Hillary Clinton and Bernie Sanders came to blows in a heated US presidential debate in Brooklyn, raising the stakes in their increasingly acrimonious race to clinch the Democratic nomination.
They attacked each other on the economy, climate change, gun control, race issues, Libya and Israel, in the ninth Democratic presidential debate just days before the key New York primary, when 247 party delegates will be up for grabs.
The former secretary of state holds a 13.8-point lead over the Vermont senator in the New York polls and needs a commanding win in Tuesday's primary after losing seven of the last eight contests to her leftist rival.
It was the most combative performance yet between the ex-New York senator, who advocates incremental but realistic reforms, and her challenger, who calls himself a democratic socialist and advocates a political revolution.
Their exchanges became so acrimonious that at one point the CNN moderator interjected to say: "If you're both screaming at each other, the viewers won't be able to hear either of you."
Each accused the other of failing to answer questions and clashed over the longevity of Clinton's support for the $15 minimum wage, her support for regime change in Iraq and Libya, and their judgement.
The Brooklyn-born Sanders harangued Clinton for supporting fracking overseas and mocked her over her ties to Wall Street and her insistence that she stood up against the behavior of banks as New York senator from 2001-09.
"Secretary Clinton called them out, oh my goodness they must have been really crushed," he said. "Was that before or after you received huge sums of money by giving speaking engagements?"
Clinton accused Sanders of waging a "phony attack."
"Senator Sanders did call me unqualified. I've been called a lot of things in my life, that was a first," she said. "Questioning my judgment, well the people of New York voted for me twice to be their senator," she said to cheers.
New York is a vital battleground for Sanders, who must beat Clinton to keep alive his dream of wresting the nomination from the Democratic frontrunner.
His passionate call for a sweeping changes to campaign finance, free college education and universal healthcare have galvanized young people, but Clinton has won more than two million more votes in state elections so far.
She holds 1,790 delegates compared to 1,113 for Sanders, putting her on course to scoop the 2,383 needed to secure the party's ticket for the White House, where she last lived as first lady from 1993-2001.
"It's easy to diagnose the problem, it's harder to do something about the problem," Clinton needled.
"Incrementalism and those little steps are not enough, not right now, not on climate change," her opponent hit back.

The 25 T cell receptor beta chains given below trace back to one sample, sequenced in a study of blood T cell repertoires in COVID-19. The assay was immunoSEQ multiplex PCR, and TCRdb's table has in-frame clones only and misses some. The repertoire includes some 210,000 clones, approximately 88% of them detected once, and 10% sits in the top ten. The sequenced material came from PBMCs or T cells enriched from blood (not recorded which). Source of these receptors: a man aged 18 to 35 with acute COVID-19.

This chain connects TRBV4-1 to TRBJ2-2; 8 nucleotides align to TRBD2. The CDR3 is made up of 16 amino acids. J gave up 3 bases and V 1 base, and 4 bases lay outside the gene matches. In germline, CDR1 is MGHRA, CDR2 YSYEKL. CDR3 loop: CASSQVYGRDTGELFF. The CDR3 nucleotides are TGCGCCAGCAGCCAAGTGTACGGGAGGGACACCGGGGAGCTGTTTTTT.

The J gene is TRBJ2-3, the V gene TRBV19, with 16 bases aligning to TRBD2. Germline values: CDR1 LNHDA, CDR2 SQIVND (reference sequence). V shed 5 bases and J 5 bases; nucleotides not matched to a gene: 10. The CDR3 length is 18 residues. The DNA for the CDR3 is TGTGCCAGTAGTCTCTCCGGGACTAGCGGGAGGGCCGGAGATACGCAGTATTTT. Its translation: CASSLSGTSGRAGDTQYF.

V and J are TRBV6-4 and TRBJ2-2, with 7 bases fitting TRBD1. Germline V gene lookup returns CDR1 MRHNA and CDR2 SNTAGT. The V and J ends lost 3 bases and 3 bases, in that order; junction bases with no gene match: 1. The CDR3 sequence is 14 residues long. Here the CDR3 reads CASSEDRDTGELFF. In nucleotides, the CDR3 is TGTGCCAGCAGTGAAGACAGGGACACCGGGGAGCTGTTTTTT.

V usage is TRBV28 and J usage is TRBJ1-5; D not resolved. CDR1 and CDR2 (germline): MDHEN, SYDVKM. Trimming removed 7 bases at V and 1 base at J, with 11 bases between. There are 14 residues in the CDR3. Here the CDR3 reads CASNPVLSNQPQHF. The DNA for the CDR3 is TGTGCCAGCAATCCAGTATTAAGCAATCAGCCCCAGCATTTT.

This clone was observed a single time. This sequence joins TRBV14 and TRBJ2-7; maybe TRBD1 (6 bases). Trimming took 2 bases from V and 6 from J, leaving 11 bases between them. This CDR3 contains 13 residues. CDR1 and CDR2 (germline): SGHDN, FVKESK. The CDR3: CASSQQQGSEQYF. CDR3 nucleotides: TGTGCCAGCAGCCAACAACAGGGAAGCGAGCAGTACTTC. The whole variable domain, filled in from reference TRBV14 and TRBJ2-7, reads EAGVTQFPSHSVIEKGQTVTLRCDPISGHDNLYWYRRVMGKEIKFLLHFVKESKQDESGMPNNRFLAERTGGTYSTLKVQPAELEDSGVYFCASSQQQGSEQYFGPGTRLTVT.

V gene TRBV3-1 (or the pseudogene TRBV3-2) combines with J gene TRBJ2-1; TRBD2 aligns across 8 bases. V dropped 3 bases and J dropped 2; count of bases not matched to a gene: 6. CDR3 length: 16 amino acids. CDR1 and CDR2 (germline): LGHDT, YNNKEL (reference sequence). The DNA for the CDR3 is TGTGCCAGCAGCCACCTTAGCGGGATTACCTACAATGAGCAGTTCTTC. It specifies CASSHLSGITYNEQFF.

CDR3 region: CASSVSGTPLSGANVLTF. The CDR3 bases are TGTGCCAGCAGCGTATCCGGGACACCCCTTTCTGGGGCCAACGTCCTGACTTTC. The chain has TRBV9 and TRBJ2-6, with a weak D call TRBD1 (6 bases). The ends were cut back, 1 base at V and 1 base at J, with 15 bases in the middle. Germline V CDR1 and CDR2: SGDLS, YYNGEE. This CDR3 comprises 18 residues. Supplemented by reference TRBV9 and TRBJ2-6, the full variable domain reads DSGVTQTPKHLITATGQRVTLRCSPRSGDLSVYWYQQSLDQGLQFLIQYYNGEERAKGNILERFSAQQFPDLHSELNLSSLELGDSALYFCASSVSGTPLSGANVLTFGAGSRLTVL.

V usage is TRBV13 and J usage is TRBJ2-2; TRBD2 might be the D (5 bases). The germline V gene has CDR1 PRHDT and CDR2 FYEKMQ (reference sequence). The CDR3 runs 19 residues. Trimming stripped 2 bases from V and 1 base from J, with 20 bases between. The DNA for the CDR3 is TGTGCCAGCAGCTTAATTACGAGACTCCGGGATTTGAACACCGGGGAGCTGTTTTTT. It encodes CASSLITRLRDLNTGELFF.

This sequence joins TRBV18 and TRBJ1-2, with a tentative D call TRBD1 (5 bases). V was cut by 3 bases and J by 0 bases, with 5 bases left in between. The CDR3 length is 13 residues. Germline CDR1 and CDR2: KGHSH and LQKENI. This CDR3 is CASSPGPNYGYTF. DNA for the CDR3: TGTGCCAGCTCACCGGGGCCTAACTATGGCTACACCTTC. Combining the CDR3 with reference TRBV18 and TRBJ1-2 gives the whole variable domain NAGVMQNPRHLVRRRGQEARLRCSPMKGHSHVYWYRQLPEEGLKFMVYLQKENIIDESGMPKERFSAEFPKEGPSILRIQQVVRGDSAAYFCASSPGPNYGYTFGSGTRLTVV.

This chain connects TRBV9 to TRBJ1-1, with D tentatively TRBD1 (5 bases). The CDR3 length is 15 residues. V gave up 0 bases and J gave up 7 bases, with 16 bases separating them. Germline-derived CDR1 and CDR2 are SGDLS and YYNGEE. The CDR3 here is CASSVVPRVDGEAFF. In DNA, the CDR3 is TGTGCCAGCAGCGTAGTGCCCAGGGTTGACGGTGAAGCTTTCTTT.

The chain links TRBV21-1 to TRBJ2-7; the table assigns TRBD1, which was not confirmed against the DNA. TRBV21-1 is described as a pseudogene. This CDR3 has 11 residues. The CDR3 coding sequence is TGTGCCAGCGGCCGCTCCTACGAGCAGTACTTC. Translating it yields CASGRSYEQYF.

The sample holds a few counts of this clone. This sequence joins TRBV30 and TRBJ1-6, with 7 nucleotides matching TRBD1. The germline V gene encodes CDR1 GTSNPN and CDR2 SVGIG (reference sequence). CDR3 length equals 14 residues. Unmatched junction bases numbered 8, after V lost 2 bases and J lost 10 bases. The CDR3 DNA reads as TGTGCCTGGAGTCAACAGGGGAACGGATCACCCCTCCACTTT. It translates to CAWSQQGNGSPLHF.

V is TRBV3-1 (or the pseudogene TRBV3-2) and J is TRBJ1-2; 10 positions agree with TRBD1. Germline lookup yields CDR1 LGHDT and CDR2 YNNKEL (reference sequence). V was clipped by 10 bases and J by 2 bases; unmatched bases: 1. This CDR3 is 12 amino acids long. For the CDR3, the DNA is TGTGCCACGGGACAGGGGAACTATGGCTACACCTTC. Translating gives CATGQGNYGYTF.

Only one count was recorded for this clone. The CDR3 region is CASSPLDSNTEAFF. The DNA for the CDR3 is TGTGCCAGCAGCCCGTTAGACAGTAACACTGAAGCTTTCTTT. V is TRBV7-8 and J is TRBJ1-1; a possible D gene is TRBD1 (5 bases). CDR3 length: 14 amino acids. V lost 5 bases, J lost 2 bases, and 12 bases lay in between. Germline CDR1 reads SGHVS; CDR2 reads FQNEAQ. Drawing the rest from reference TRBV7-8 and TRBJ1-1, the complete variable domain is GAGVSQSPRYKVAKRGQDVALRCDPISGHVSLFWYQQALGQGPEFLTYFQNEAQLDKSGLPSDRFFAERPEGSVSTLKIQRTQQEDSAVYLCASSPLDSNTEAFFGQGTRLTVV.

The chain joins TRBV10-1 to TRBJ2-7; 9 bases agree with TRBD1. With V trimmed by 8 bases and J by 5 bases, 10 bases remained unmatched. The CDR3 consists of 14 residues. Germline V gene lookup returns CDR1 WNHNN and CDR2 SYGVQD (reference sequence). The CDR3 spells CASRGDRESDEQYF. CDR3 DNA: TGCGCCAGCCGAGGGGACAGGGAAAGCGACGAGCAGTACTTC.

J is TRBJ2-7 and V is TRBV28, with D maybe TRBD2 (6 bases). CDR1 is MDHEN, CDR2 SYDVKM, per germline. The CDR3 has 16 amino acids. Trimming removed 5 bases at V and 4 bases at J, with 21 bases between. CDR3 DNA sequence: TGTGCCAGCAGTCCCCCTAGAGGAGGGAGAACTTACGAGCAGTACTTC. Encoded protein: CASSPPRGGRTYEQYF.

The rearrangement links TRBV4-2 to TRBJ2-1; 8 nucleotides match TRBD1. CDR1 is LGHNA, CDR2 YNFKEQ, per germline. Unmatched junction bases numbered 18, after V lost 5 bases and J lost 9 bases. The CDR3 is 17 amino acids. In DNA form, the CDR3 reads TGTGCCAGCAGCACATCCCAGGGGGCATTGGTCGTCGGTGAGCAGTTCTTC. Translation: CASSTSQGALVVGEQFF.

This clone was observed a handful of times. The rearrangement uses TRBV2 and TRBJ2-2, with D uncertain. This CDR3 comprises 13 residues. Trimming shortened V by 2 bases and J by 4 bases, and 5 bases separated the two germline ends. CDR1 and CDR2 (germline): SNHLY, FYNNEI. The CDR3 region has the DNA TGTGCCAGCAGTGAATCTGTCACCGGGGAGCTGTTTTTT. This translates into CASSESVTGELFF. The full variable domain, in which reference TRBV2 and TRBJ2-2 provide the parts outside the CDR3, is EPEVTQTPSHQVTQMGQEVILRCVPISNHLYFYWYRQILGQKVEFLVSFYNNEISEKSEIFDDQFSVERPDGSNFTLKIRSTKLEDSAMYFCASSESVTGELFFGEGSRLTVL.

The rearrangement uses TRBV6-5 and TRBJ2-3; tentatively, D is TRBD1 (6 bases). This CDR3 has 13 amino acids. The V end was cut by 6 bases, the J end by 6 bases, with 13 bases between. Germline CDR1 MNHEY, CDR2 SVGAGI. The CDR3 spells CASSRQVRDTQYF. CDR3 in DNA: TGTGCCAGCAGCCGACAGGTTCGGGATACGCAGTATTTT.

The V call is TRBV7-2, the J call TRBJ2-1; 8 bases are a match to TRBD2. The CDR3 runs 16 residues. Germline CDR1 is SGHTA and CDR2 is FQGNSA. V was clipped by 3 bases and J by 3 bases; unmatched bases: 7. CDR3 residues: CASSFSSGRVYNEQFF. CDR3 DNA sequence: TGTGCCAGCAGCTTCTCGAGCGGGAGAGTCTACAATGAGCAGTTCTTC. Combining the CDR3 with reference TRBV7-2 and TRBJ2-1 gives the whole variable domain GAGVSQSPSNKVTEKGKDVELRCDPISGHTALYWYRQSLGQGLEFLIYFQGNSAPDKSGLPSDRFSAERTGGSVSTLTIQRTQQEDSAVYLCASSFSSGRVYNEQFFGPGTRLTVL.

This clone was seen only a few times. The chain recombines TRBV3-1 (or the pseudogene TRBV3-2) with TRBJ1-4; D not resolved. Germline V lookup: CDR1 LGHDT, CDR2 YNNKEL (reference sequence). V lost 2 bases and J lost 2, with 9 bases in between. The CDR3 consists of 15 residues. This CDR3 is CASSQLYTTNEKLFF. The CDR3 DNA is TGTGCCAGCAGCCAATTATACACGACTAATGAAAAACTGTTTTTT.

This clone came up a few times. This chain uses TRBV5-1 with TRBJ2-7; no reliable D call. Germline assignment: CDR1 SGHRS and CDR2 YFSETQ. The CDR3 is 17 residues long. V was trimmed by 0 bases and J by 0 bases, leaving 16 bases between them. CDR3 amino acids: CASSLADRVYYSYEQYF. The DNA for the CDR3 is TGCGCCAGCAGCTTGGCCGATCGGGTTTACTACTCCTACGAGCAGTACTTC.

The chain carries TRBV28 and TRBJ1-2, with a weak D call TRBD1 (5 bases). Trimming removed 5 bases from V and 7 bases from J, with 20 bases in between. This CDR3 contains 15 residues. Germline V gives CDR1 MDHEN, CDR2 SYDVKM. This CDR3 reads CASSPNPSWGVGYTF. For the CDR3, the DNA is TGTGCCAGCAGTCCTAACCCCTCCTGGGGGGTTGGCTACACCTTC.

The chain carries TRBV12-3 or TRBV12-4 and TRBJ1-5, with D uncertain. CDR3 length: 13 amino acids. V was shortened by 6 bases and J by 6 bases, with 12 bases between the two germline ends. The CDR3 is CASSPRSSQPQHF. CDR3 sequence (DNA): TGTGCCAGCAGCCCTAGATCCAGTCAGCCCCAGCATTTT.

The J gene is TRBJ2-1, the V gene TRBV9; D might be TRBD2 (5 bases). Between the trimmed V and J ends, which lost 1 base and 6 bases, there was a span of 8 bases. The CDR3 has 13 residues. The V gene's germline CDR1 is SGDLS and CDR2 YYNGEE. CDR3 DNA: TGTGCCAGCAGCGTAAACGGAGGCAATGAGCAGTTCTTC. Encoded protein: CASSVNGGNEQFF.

She ignored pleas to release transcripts of paid speeches to investment banks while Sanders promised to release his 2014 tax returns on Friday.
"Jane does our taxes, we've been a little bit busy lately, you will excuse us," Sanders said testily of his wife when asked why it had taken him so long. Clinton has released years of tax returns.
Clinton criticized her opponent for failing to detail how he would implement his sweeping promises and stressed the depth of her experience, portraying herself as Barack Obama's heir.
She also laid into Sanders's weak record on gun control, pilloring an interview that he gave the New York Daily News saying that he did not support a lawsuit brought by families of the victims of a 2012 shooting at an elementary school in Connecticut against the gunmaker whose rifle was used.
Clinton, who commands huge support among African Americans, apologized for "unintended" consequences of a crime bill passed by her husband Bill Clinton that fanned the prison population and disproportionately targeted blacks.
"It was a racist term and everybody knew it was a racist term," Sanders said, criticising Clinton for using the term "superpredators" in the 1990s.
A significant haul of 247 Democratic delegates are up for grabs in the New York primary, where minorities and wealthy Democrats are likely to favor Clinton, although polls suggest that Sanders has narrowed her lead.
The state also contributes 44 superdelegates, and the rules -- which allow only registered Democrats to vote -- favor Clinton. Sanders has performed best in primaries that are open to independent voters.
With Republican frontrunner Donald Trump potentially facing a contested nomination and Clinton a tighter national race than she would have liked, New York may play its most decisive role in decades in a presidential election.